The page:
Posted by Namita Bhandare:
I know the organisers of the Jaipur Literature Festival (Diggi Palace hotel, Jaipur, January 21-25, entry free to all) love to say that the festival is democratic and that they don’t want to pitch one session over and above the others but here’s what I think will be the star events at the Lit Fest:
1. The Indian premiere of Danny Boyle’s Slumdog Millionaire. That the film has reaped awards at the Golden Globe and is tipped to be an Oscar favourite has only added to the curiosity factor. And now that Amitabh Bachchan has blasted the film for daring to show the ‘murky under belly’ of Mumbai (has he taken over from where Raj Thackeray left off?), the pre-publicity hype has just got a notch hotter. As they say in showbiz, any publicity is good publicity. Anyway, to come back to the film: present at the premiere will be, no not Danny Boyle (he’ll be in Mumbai) but Vikas Swarup who wrote Q&A, the book on which the script is based, and also, apparently, Anil Kapoor. I’m a bit alarmed by the filmi flourishes which the festival’s PR guides seem to favour (they roped Aamir Khan in last year), but I guess they’re doing it because they believe it sells the festival. If you ask me, the festival (now in its fourth year) doesn’t need much selling.
2. Actually, if you have problems with Bachchan’s comments on Slumdog, you could voice them personally to him. AB – I can already picture the frenzied crowds armed with autograph books – also makes his Lit Fest debut as Osian’s Neville Tuli kicks off Bachchanalia: The Films and Memorabilia of Amitabh Bachchan on January 23 at 12 pm at Diggi Palace’s Durbar Hall (how on earth are they planning crowd management?). The session is followed by lunch (by invitation only) hosted by Osian’s. No word yet on whether Mr B will stick around for a bit of daal-baati-churma.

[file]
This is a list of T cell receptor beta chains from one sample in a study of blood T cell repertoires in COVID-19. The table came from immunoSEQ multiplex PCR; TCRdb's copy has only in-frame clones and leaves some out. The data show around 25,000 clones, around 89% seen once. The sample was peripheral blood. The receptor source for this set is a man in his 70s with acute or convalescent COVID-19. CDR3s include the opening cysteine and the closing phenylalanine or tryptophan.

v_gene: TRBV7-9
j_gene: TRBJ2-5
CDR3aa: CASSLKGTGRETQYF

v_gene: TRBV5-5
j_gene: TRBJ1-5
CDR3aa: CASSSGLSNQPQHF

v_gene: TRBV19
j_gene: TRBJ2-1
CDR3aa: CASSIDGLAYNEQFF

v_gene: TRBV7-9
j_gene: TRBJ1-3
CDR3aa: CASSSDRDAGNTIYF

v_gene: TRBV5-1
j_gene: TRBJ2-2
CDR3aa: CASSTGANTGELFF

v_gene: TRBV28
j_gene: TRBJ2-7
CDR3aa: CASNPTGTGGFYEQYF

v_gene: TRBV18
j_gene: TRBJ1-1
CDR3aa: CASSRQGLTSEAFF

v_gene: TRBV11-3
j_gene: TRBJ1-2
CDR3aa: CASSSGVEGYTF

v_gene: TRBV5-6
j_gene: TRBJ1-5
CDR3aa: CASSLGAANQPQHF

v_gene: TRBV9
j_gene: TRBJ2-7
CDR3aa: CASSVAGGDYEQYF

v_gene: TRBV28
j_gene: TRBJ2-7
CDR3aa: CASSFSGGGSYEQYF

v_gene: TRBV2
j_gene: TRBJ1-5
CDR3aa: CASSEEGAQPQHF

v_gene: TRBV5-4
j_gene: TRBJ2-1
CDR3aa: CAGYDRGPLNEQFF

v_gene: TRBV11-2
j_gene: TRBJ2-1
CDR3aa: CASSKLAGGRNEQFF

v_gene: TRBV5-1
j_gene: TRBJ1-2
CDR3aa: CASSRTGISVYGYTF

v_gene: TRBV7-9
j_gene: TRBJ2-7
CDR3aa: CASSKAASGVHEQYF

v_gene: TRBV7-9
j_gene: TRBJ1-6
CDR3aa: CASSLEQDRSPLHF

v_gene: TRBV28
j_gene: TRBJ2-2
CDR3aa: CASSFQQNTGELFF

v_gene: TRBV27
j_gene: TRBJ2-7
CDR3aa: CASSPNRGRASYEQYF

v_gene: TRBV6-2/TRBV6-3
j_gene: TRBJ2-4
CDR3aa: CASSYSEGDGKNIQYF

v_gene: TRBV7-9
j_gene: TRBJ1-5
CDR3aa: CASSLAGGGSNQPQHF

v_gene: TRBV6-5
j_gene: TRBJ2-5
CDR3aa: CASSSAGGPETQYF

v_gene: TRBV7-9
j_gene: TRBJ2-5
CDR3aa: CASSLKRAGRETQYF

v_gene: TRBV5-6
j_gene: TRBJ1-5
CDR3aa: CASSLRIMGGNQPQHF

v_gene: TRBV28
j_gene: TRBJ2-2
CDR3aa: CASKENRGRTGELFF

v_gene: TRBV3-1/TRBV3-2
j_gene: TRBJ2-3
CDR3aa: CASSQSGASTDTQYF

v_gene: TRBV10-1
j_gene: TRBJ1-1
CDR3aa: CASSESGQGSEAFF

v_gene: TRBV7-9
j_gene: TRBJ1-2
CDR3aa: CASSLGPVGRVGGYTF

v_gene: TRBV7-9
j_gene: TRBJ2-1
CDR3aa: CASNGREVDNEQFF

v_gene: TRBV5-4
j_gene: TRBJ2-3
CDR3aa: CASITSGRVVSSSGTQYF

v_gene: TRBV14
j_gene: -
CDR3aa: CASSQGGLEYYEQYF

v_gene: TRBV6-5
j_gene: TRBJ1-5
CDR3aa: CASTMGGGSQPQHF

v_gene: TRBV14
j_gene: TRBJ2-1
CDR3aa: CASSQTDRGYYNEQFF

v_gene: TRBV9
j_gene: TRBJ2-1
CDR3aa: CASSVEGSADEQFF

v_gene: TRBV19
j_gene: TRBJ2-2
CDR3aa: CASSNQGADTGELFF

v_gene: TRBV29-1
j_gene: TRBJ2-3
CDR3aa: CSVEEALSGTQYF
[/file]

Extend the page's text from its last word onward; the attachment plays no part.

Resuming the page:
3. I’m putting my money not on Slumdog or Bachchan, but the two big ticket festival speakers: Vikram Seth and Pico Iyer. Michael Ondaatje was supposed to have been there and, until as recently as last week was billed as one of the speakers. A more recent update of the website makes no mention of him and nor is he slotted in the festival schedule. So safe to presume that he’s not coming. Too bad.
The Vikram Seth session is at 11 am on January 21 while Pico Iyer is slotted for 10 am on January 24. These are the only two sessions to be slotted for the open front lawns at Diggi Palace, clearly because the organisers anticipate that they won’t be able to accommodate the audience that is bound to overrun the auditorium. Seth’s session will be moderated by sassy journalist-author-blogger-dog lover Sonia Faleiro. Pico will interact with author-journalist William Dalrymple who is also one of the festival’s organisers. Just FYI, Vikram Seth will be travelling to Jaipur with his mother Justice Leila Seth who is attending the festival as a author in her own right (On Balance, her autobiography was an 80th birthday gift to her husband, Premo Seth). I’m moderating the session with Leila Seth and Marie Brenner called First Person Singular. Do drop by the Mughal Tent at Diggi at 2.30 pm on the 21st of January if you happen to be there.
If you can’t make it to Pico Iyer’s big session on Jan 24, try and catch him on January 23 at 11 am when he raps with Patrick French on the art of biography.
4. I’m ready to bet that Nandan Nilekani rather than Tash Aw will grab more headlines. His book, Imagining India is already a bestseller. Ditto for Chetan Bhagat - his books have the ultimate certificate of success-they sell pirated copies at traffic signals.
5. The festival kicks off with a session with Jnanpith award winner U.R. Ananthamurthy at 10 am on January 21, moderated by Namita Gokhale (author and, like Dalrymple, one of the festival’s organisers since its inception four years ago).
6. In case you’re going to be in Jaipur for the festival, don’t miss some of the performances. On day one, there’s something called Mischievous maidens across mobile geographies – sounds too good to miss. And in these days of complete intolerance for our neighbours (including calls for complete annihilation from people who should know better), I’m definitely going to try to be around for the Junoon concert feat Salman Ahmed from Pakistan.
7. Finally, don’t miss Patrick French, Hari Kunzru, Mohammed Hanif, Tarun Tejpal, Madhu Trehan, Tina Brown. GenNext writers – Rana Dasgupta, Siddharth Dhanvant Shanghvi and my former colleague and (present) friend Sudeep Chakravart should give the fest the edge it always has.